Under the new regulations, from October 2012, every member of the Vietnam Cocoa and Coffee Association (Vicofa) would have to pay 2 dollars for every ton of coffee exported. The money would go to the coffee insurance fund.
The information has raised worries among Vietnamese coffee exporters. They said that if the fee is only charged on Vietnamese enterprises, not on foreign ones, which collect and export 50 percent of total coffee output, this would create the unfair treatment.
At a recent meeting of the Ministry of Agriculture and Rural Development (MARD), Luong Van Tu, Vicofa’s Chair said that once the coffee export support fund is set up, Vicofa will have the way to create a budget for the fund.
The State will not be required to spend money for the fund. The only thing it needs to do is to set up a mechanism that allows Vicofa to collect money from enterprises to maintain the fund.
If 2 dollars are mobilized to the fund from every one ton of coffee exported, Vicofa would collect one million dollars a year, supposed that Vicofa’s members export 600,000 tons of coffee a year out of the total 1.2 million tons of exports.
However, a question has been raised that how to use the fund in the most effective way.
Some experts have suggested that the fund should be used to support coffee exporters when the coffee prices go down. However, the support, if implemented, would be “just a grain of salt in the open sea,” which will not help push the prices up. Therefore, Tu has proposed MARD to rename the fund as the coffee insurance fund which would give the support to both the production and export, not only the export. Also according to Tu, the money should be used to help the re-cultivation of old coffee plants.
Tu has emphasized that if Vietnam does not collect fee to have money for the re-investment, it would fall to the fourth or fifth grade in the next 10 years in terms of coffee production and export.
If farmers do not have money for re-investment, export companies would not have coffee to export. Therefore, it is necessary to reserve 50-70 percent of the fund to assist enterprises and farmers to re-cultivate old plants. Meanwhile, the other 30 percent would be sued to prop up the loan interest rates to help exporters to collect materials for storage. The remaining money would be spent on trade promotion campaigns.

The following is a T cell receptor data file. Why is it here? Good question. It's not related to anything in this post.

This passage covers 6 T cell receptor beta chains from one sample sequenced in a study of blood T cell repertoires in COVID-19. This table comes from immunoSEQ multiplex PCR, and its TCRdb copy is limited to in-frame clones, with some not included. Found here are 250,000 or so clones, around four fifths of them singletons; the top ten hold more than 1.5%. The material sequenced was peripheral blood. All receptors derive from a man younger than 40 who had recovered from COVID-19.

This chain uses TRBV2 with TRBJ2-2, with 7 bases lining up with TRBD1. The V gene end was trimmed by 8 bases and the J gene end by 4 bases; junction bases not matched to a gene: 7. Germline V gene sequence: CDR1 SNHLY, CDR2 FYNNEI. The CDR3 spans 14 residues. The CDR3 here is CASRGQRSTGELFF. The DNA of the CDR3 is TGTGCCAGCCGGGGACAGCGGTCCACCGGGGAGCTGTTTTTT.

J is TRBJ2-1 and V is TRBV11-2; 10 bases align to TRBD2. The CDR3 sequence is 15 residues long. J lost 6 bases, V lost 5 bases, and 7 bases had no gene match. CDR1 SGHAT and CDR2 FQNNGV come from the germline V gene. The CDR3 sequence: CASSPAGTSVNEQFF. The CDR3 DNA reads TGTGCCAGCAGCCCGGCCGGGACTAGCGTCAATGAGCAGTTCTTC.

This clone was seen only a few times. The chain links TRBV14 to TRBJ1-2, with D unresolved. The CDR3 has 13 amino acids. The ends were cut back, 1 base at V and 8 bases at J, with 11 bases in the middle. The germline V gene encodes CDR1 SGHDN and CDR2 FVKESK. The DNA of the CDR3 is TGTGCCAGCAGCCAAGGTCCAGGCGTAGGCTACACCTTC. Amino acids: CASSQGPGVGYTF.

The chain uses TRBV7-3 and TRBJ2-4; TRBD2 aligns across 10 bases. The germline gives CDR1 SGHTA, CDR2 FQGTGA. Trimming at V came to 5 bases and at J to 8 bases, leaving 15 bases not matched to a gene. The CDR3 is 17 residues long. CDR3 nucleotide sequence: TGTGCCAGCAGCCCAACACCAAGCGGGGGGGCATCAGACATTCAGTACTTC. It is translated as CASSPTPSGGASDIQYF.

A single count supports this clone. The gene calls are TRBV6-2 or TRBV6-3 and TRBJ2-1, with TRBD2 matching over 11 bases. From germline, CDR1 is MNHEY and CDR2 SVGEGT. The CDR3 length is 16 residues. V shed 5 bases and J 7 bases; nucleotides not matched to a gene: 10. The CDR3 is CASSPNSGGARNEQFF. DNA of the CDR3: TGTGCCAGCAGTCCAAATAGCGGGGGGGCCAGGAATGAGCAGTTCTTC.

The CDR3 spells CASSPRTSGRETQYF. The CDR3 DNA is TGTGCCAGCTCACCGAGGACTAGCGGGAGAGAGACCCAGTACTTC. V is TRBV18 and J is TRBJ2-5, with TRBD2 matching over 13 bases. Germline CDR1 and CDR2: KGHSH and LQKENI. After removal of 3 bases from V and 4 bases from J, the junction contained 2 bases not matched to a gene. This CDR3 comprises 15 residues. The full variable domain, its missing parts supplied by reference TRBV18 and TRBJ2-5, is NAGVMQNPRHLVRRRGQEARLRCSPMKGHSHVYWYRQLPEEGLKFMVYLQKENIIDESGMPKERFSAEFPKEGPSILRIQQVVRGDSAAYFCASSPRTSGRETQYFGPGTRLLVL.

The insurance premium collection should have been started since January 1, 2012. However, as the proposal has been facing the strong opposition from many enterprises, Vicofa has decided to delay the collection time to October 1, 2012.
A lot of exporters have voiced their complaints that they have been facing too many difficulties in the last few years; therefore, the fee collection would put a heavy burden on them. Meanwhile, it would be unfair if foreign enterprises are not charged the fee, though they also do business in Vietnam and earn profit in the country.
The exporters have warned the watchdog agencies that foreign enterprises have big financial capability, while they can borrow money in foreign countries at the interest rates much lower than the rates domestic enterprises have to bear. Besides, they also have advantages in terms of large consumption markets. Therefore, the exemption from the fee would give one more advantage to them, helping them block domestic enterprises.
Coffee exporters are also moaning about the new decision which puts coffee export into the list of the conditional business fields. MARD and the Ministry of Industry and Trade are joining forces to draw up a legal document, attempting to set up stricter regulations on exporters.